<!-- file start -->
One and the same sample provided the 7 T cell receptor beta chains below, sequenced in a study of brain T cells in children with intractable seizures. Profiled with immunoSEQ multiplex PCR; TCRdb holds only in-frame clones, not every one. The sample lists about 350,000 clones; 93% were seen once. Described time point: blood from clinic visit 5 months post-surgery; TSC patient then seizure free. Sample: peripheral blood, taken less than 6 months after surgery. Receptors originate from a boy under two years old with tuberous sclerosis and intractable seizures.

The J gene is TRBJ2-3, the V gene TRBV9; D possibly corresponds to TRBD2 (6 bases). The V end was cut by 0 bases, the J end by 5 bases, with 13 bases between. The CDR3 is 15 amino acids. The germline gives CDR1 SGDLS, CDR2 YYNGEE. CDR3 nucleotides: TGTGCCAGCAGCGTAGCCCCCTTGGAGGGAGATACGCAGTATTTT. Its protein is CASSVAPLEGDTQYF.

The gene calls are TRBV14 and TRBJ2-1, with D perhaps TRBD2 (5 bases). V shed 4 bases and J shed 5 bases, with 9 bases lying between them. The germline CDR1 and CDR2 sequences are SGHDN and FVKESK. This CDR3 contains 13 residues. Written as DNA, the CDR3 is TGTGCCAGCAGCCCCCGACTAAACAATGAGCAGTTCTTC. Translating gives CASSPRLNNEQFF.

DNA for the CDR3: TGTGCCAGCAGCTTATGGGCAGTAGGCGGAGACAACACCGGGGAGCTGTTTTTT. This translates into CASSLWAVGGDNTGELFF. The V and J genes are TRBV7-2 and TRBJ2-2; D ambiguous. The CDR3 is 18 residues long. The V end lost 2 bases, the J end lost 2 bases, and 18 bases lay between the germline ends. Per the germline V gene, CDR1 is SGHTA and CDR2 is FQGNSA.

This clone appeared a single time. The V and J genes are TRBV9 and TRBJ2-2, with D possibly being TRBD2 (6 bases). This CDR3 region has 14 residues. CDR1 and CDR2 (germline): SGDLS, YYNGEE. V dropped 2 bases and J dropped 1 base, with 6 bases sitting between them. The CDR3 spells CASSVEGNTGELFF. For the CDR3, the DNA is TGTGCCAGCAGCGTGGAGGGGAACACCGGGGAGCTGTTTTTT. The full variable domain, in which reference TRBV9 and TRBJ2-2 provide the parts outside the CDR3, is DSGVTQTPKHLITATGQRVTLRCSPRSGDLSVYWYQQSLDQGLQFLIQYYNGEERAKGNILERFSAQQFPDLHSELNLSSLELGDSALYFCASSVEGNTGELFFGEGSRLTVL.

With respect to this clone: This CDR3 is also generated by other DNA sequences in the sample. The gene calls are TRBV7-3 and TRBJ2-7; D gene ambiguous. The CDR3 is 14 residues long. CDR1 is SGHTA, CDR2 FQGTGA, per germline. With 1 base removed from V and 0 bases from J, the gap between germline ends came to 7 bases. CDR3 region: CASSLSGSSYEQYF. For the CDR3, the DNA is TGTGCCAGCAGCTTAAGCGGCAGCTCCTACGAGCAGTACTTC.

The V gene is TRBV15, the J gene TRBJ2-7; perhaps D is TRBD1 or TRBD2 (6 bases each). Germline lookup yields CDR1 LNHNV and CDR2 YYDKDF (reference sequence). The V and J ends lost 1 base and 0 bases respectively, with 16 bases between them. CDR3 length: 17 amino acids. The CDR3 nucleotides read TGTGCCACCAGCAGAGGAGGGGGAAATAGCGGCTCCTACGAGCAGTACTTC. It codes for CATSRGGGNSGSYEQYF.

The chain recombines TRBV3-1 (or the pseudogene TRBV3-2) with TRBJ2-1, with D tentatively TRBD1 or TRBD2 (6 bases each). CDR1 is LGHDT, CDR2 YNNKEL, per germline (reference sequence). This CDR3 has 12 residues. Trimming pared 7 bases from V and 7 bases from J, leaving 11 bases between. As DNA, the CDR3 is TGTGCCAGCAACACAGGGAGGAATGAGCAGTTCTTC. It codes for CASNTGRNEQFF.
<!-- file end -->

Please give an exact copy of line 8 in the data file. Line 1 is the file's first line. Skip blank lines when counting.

The chain recombines TRBV3-1 (or the pseudogene TRBV3-2) with TRBJ2-1, with D tentatively TRBD1 or TRBD2 (6 bases each). CDR1 is LGHDT, CDR2 YNNKEL, per germline (reference sequence). This CDR3 has 12 residues. Trimming pared 7 bases from V and 7 bases from J, leaving 11 bases between. As DNA, the CDR3 is TGTGCCAGCAACACAGGGAGGAATGAGCAGTTCTTC. It codes for CASNTGRNEQFF.